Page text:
These and other objects are achieved by bonding a second substrate to a silicon-germanium layer on a first substrate by an intermediate insulative layer. The first substrate is removed down to the silicon-germanium layer and the silicon layer is epitaxially formed on the silicon-germanium layer. The resulting exposed surface of the epitaxial formed layer is the surface in which the devices are to be formed. Thus the final thickness of the epitaxial layer is a function of epitaxial control and the surface in which the devices are to be prepared is a virgin, untreated surface.

Preferably the silicon-germanium layer is grown using MBE (molecular beam epitaxy) or CVD and has a composition of Si1-x Gex, with x in the 0.2 to 0.4 range. The first and second substrates may be silicon. The silicon-germanium layer would have a thickness in the range of 100 to 3000 angstroms, the insulative layer would have a thickness range of 1000 angstroms to 4 microns and epitaxial silicon layer would have a thickness in the range of 1000 angstroms to 20 microns.

The resulting structure has the silicon-germanium layer between the epitaxial layer and the insulator. Strain caused by lattice mismatch between silicon and germanium atoms in the silicon-germanium layer lowers the minority carrier lifetime and therefore minimizes the back channel formation when the wafer is used to form CMOS devices.

Other objects, advantages and novel features of the present invention will become apparent from the following detailed description of the invention when considered in conjunction with the accompanying drawings.

BRIEF DESCRIPTION OF THE DRAWINGS

FIGS. 1A-1D show cross-sections of a wafer at various stages of fabrication according to the prior art;

FIG. 2 shows a cross-section of a wafer formed according to the prior art with N+ diffusions in a P type region;

FIGS. 3A-3D show a cross-section of a wafer at various stages of fabrication according to the principles of the present invention; and

FIG. 4 shows a cross-section of a wafer incorporating the principles of the present invention including N+ diffusions in a P type region.

DETAILED DESCRIPTION OF THE DRAWINGS

The layers, portions and regions in FIGS. 3A-3D and 4 having the same or similar purpose and function as that in FIGS. 1A-1D and 2 have the same reference numbers.

A first wafer 10 has a thin layer of silicon-germanium 12 formed thereon by CVD or MBE (molecular beam epitaxy). Step 3A does not differ from step 1A of the prior art. A handle wafer or second substrate 20, which may also be silicon, is bonded to the silicon-germanium layer 12 by an insulative layer 18. Preferably layer 18 is a silicon dioxide layer and the oxygen bonding technique is used. The structure is illustrated in FIG. 3B. The original substrate 10 is then removed down to the silicon-germanium layer 12. For example, layer 10 may be removed by grinding, polishing and etching (using a strain sensitive etch) down to the silicon-germanium layer 12. This leaves the second substrate or handle 20 and the insulative layer 18 with the silicon-germanium layer 12 thereon as illustrated in FIG. 3C.

Finally, an epitaxial layer 14 is grown on the silicon-germanium layer 12 using the silicon-germanium layer 12 as a seed. The resulting structure as illustrated in FIG. 3D, includes a top surface 17 in which devices are to be formed and a bottom surface 16 forming an interface between the epitaxial silicon layer 14 and the silicon-germanium layer 12. In comparison to the prior art, the surface 17 of FIG. 3D into which devices are to be built is an untreated surface with a minimum of defects compared to the modified surface 16' of FIG. 1D.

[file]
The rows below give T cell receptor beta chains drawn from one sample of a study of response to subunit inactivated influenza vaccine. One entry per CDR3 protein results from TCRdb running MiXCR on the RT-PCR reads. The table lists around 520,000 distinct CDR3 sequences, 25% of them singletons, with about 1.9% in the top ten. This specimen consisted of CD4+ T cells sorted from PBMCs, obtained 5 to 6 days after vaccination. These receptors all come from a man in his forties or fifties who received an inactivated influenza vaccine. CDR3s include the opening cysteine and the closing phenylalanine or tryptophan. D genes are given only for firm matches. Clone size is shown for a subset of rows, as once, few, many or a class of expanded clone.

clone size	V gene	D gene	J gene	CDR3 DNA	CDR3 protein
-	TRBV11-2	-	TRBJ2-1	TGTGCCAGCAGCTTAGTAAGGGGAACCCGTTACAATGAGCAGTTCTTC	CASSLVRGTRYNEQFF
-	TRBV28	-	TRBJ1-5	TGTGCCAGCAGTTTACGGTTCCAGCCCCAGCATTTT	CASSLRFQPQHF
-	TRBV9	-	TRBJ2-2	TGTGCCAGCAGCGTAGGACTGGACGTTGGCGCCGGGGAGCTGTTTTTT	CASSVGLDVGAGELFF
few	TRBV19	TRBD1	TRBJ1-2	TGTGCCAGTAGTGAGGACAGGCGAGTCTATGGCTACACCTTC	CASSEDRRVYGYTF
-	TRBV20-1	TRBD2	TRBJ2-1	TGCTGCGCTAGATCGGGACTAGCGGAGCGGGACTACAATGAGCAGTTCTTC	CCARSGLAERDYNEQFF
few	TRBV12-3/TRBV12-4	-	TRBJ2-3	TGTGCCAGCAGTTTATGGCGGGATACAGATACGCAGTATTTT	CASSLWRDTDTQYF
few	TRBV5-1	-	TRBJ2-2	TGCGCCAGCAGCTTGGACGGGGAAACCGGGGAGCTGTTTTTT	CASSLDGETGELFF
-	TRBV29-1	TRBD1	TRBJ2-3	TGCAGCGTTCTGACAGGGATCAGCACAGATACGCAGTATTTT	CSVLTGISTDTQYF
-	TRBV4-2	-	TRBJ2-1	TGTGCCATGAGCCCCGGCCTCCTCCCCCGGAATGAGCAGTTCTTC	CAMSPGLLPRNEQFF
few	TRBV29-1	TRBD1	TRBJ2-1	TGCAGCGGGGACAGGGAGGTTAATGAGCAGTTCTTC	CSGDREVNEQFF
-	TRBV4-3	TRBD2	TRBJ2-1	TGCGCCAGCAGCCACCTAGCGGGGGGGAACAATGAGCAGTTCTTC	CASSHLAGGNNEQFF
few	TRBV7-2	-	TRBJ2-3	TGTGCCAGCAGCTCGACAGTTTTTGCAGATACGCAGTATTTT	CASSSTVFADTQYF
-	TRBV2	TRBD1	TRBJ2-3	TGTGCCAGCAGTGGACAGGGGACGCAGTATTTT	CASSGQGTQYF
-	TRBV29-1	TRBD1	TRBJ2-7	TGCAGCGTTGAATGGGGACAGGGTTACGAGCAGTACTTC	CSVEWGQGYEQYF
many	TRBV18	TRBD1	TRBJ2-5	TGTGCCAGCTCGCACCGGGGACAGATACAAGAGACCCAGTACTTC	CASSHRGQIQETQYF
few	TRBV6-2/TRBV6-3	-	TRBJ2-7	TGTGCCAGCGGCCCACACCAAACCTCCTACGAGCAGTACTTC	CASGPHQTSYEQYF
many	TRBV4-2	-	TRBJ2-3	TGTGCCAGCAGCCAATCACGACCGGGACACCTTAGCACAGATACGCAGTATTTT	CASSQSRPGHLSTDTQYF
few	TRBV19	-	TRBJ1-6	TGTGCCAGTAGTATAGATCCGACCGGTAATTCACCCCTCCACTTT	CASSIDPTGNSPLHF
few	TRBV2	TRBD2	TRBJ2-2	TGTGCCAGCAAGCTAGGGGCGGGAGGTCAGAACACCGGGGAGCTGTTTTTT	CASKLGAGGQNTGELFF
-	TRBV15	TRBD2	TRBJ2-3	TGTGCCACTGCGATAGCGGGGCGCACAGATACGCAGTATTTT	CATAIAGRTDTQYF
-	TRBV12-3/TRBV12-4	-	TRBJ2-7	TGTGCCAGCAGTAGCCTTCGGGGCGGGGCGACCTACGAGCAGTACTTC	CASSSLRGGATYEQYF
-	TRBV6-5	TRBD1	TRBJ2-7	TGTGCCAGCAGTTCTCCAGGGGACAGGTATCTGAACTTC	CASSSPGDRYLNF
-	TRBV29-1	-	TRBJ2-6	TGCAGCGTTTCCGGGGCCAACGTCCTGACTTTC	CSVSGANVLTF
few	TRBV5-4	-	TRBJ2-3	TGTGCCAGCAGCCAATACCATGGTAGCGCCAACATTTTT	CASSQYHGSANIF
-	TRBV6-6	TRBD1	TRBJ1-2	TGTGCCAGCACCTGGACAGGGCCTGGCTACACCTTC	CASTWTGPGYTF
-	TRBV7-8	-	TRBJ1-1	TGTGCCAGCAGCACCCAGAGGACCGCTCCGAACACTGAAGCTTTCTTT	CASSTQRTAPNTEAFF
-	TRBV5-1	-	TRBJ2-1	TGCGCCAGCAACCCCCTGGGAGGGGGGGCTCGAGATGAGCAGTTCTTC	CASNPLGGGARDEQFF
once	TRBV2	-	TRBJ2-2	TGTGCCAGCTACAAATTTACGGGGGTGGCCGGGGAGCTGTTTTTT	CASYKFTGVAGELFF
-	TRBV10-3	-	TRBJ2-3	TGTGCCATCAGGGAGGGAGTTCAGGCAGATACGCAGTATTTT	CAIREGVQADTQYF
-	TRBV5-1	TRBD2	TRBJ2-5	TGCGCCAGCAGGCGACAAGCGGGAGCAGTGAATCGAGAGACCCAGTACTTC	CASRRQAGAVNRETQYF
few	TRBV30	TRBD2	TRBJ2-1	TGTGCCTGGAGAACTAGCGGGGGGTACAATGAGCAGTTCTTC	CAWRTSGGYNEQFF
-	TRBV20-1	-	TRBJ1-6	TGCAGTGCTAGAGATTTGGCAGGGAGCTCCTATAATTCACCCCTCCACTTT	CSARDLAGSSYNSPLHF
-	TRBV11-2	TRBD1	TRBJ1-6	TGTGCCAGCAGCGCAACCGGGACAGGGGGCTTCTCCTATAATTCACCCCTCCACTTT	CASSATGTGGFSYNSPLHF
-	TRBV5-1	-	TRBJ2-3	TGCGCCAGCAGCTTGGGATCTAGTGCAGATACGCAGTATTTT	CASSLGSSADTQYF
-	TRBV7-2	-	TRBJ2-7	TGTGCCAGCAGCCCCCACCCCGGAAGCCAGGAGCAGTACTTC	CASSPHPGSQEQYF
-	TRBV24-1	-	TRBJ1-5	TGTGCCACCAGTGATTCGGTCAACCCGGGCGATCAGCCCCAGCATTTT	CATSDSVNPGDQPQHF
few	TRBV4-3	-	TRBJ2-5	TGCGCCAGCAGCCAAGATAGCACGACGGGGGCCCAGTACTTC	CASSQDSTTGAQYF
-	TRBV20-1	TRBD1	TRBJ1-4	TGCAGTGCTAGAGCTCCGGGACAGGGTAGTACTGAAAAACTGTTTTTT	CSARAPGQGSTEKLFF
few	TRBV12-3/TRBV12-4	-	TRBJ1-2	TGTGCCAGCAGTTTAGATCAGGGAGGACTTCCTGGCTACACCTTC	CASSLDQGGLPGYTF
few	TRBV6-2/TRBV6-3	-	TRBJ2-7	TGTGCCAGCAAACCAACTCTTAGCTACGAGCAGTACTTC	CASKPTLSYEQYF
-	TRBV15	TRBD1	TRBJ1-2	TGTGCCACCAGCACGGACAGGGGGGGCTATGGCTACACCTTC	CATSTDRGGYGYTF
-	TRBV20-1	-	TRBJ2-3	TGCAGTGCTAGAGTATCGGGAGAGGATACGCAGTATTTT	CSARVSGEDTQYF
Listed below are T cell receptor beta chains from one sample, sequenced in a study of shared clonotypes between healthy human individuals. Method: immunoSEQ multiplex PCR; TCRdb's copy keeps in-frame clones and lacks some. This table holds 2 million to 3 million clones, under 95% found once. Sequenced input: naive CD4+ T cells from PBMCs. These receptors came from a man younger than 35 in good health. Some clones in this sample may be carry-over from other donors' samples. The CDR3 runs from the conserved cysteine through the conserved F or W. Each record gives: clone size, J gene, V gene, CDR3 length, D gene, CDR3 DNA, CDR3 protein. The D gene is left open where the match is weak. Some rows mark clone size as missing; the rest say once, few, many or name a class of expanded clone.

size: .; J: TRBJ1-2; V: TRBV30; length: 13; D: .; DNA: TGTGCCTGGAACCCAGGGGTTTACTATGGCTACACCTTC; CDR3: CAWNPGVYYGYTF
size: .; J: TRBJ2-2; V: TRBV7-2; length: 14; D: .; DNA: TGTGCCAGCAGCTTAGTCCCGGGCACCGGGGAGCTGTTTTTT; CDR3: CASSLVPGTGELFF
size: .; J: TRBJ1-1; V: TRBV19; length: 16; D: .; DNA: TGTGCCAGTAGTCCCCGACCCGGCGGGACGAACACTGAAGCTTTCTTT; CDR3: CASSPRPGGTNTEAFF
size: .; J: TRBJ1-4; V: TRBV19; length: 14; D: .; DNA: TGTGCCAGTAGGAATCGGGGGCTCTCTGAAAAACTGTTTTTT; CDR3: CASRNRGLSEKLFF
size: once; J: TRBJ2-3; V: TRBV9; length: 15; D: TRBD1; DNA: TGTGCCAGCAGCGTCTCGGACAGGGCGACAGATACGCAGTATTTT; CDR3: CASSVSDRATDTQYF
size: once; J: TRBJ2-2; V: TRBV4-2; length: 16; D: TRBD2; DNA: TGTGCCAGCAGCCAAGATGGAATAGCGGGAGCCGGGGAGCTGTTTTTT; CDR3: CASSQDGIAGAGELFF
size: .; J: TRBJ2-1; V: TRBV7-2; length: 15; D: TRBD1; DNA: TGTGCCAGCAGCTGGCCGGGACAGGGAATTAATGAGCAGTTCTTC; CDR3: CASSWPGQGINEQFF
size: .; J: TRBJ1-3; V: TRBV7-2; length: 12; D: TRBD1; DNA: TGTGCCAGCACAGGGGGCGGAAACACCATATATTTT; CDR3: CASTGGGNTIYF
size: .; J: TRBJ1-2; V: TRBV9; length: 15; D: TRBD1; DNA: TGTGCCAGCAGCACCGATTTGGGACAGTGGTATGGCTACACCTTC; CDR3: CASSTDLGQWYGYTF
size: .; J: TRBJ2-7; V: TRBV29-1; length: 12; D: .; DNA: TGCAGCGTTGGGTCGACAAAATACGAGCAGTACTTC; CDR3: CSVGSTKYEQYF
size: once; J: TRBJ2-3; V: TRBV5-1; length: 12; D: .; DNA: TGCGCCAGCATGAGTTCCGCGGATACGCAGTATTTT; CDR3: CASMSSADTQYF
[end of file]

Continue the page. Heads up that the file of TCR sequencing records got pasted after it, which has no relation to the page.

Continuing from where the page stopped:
Strain is created by mismatch between silicon and germanium atoms in the silicon-germanium layer 12. This strain has a gettering effect which removes oxygen and metal contaminants from the epitaxial layer 14, producing a denuded zone which can encompass the entire thickness of layer 14. The crystal quality of the epitaxial layer 14 is thereby enhanced. In addition, the strain within the silicon-germanium layer 12 leads to a low minority carrier lifetime in this layer.

Assuming the epitaxial layer 14 is a P type layer (either P type epitaxy or a boron implanted N type epitaxy), N+ type impurities are introduced to form regions 22 down to the insulated layer 18, as in FIG. 4. The N+ regions 22 may represent the drain and source regions of an NMOSFET device, for example. The silicon-germanium layer 12 forming the interface between the insulative layer 18 and the epitaxial layer 14 substantially reduces the formation of a back channel along the surface 24 between the regions 22 due to the low minority carrier lifetime in the silicon-germanium layer 12.

A typical example of dimensions would be the handle 20 having a thickness in the range of 10 to 25 mils, the insulative layer 18 having a thickness in the range of 1000 angstroms to 4 microns, the silicon-germanium layer 12 having a thickness in the range of 100 to 3000 angstroms and the epitaxial layer 14 having a thickness in the range of 1000 angstroms to 20 microns.

Although the present invention has been described and illustrated in detail, it is to be clearly understood that the same is by way of illustration and example only, and is not to be taken by way of limitation. The spirit and scope of the present invention are to be limited only by the terms of the appended claims.

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Reference
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Classifications
U.S. Classification257/55, 257/191, 257/347, 257/E21.32, 438/459, 257/E21.122, 257/56, 257/E29.295, 257/E21.567, 257/197
International ClassificationH01L21/762, H01L29/786, H01L21/322, H01L21/20
Cooperative ClassificationH01L29/78687, H01L29/78603, H01L21/3226, H01L21/76251, H01L21/2007
European ClassificationH01L29/786G2, H01L21/322B10, H01L29/786A, H01L21/762D8, H01L21/20B2